What is significant?
Mirschin's Homestead Complex is a complex of bluestone buildings located off the Penshurst-Macarthur Road in Burger's Road, 10kms due west of Penshurst. The homestead complex consists of a bluestone homestead and staff quarters, bluestone stables, an early orchard, a later corrugated iron woolshed and as a number of structures made of bluestone surrounding the homestead. These include an outdoor bread oven, smoke house, cow shed, pigsty. An archeological site is located immediately adjacent to the current homestead, where a two storey Lehmwickle structure dating from the 1850s was located. This was removed in 1973. The Mirtschin Homestead complex is built on land which was purchased by Johann Mirtschin and five other Wendish settlers in 1853. Each family was given an allotment of land, on which they built similar pug or Lehmwickle houses, an intact example of which survives at the adjacent Burger family property, Acacia. A later homestead was built in the mid 1870s as Johann and Ernestine's family grew. The bluestone homestead, servants quarters and stables are in very good condition, and retain a high degree of integrity; the smoke house, oven, pigsty and cow shed are in good condition and retain a high degree of integrity.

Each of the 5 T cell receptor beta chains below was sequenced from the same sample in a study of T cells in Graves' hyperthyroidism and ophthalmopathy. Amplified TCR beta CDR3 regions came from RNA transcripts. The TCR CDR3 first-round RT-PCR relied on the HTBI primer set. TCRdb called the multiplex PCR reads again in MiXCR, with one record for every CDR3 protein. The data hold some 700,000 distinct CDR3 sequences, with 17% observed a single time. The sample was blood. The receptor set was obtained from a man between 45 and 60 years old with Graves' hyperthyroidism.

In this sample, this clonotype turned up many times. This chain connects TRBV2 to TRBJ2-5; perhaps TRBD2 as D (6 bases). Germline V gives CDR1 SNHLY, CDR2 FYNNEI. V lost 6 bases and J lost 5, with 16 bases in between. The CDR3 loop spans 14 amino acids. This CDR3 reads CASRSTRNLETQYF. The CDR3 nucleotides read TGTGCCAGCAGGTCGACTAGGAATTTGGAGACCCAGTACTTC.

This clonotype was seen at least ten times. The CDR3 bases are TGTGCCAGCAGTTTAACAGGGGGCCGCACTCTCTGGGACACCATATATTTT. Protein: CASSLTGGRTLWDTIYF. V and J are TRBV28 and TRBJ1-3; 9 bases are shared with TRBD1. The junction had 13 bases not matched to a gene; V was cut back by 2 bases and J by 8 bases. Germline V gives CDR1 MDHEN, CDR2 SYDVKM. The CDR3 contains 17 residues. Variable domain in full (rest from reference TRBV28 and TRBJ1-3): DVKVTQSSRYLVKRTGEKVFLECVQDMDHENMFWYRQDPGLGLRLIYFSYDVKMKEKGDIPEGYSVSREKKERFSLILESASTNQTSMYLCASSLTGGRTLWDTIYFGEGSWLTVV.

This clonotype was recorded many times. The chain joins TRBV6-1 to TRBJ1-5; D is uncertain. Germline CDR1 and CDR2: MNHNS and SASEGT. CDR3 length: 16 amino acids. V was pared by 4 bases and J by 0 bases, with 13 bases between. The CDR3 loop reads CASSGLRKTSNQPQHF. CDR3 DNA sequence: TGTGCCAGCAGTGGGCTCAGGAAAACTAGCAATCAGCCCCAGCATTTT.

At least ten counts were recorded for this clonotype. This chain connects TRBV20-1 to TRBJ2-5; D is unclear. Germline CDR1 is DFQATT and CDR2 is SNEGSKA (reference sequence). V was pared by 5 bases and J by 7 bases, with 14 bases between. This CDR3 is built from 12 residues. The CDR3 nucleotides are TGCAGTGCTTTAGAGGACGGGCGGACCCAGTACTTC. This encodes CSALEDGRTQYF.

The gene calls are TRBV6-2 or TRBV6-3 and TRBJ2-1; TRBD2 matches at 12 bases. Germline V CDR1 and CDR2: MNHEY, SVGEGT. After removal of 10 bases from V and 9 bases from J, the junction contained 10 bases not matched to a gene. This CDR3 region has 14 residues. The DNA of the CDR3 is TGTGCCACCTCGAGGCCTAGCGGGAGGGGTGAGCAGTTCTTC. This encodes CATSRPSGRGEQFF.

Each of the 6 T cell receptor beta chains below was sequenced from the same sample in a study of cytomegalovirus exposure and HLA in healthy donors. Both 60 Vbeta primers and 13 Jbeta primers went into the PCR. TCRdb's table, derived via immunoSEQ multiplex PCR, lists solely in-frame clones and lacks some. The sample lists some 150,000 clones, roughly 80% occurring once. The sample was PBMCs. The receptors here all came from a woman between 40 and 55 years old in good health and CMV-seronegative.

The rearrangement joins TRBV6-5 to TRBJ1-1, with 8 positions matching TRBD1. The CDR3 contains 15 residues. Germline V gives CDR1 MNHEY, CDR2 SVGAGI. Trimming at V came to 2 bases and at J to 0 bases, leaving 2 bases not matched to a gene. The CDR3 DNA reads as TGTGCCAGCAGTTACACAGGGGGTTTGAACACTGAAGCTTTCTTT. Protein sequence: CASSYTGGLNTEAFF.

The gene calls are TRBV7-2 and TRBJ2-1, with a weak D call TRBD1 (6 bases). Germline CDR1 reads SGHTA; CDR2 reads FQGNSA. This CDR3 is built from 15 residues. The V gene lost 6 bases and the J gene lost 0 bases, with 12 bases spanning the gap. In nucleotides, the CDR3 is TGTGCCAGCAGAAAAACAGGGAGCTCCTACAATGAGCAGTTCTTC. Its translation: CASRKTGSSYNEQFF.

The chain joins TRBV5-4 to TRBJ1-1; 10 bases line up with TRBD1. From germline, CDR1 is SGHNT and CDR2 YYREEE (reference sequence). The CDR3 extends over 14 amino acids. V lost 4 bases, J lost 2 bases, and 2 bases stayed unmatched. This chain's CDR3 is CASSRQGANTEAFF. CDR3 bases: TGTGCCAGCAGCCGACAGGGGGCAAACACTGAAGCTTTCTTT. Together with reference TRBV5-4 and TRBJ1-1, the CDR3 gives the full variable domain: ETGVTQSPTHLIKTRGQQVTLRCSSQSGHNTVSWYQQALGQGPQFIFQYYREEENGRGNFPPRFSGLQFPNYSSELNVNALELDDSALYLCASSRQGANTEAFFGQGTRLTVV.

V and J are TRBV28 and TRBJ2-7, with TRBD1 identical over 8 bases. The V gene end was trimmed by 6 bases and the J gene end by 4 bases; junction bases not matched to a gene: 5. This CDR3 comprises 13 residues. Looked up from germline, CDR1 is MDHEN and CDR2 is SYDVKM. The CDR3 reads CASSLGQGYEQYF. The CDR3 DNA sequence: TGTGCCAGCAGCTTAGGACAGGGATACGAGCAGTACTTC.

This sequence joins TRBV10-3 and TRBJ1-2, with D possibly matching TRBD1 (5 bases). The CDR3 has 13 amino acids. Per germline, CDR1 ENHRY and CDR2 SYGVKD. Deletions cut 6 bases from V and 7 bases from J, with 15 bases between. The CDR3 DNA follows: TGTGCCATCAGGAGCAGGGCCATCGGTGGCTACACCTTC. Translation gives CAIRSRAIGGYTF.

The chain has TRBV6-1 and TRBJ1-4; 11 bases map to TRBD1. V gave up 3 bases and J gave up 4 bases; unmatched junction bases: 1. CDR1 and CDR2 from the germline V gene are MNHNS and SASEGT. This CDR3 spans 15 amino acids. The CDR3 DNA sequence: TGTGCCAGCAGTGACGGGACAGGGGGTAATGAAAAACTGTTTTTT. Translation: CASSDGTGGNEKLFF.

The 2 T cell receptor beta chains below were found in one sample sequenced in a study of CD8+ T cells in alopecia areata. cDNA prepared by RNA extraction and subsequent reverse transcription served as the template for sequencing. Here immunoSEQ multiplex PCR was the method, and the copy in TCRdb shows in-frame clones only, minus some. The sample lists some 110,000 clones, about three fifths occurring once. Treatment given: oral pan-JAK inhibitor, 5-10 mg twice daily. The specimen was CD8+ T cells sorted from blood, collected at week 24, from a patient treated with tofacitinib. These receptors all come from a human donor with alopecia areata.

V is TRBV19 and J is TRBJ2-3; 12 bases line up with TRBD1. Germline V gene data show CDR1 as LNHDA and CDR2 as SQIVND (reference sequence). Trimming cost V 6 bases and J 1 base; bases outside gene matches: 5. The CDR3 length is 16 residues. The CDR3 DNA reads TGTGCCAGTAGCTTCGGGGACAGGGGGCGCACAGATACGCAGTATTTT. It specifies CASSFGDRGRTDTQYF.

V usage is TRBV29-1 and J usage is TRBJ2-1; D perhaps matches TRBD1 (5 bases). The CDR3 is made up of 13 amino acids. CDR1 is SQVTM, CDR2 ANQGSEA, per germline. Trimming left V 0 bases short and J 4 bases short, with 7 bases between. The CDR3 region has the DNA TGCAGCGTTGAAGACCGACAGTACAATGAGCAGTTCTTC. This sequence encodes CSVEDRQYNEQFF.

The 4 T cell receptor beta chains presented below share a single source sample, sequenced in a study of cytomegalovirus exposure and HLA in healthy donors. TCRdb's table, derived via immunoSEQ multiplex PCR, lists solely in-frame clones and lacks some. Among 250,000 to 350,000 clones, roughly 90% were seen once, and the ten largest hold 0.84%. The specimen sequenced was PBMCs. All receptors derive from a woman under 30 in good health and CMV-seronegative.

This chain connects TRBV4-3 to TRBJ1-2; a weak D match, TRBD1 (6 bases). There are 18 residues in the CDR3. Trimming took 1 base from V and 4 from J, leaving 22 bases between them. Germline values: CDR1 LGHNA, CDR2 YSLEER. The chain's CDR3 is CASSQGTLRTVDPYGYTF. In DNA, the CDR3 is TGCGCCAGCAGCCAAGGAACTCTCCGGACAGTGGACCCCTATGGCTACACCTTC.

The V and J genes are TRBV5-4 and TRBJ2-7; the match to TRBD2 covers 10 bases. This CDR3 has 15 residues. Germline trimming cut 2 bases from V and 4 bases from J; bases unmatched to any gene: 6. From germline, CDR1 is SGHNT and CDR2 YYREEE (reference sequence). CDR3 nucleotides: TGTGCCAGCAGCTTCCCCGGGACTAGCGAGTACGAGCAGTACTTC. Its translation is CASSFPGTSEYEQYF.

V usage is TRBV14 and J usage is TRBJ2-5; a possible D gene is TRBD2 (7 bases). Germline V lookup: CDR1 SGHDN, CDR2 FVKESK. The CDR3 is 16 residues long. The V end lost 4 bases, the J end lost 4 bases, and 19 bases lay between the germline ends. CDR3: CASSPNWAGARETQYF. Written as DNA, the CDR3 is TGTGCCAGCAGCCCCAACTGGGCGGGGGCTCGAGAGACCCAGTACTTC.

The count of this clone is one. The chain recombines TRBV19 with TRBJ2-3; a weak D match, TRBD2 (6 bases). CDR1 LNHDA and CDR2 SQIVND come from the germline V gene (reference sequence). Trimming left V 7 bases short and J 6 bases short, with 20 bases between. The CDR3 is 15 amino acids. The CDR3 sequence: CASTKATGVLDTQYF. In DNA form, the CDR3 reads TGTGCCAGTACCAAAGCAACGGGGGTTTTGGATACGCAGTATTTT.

How is it significant?
Mirtschin's Homestead Complex is of historical, architectural, social and archeological significance to the Gnadenthal community and the Southern Grampians Shire.
Why is it significant?
Mirtschin's Homestead Complex is of historical significance for its long association with the Mirtschin family, who have had continuos ownership of the property since 1853. It is of further historical significance for the range of outbuildings which are adjacent to the homestead, and those which are some distance away. These buildings indicate a self sufficiency and a utopian ideal which is indicated in the name which the original settlers of the German community chose, Gnadenthal, meaning 'Valley of Grace'. The complex is historically significant for demonstrating the early immigration and settlement of a minority German group, specifically the Wends or Sorbs into Western Victoria from South Australia. It is of social significance as one of the best and most intact demonstrations of their lifestyle. It is of further significance for its links with the settlement of the Wimmera. The complex is of architectural significance as a complete small mixed farm and especially for the use of vernacular construction techniques. The site is considered to be of archaeological significance for the potential which the site of the original Lehmwickle house may have to yield information about the past.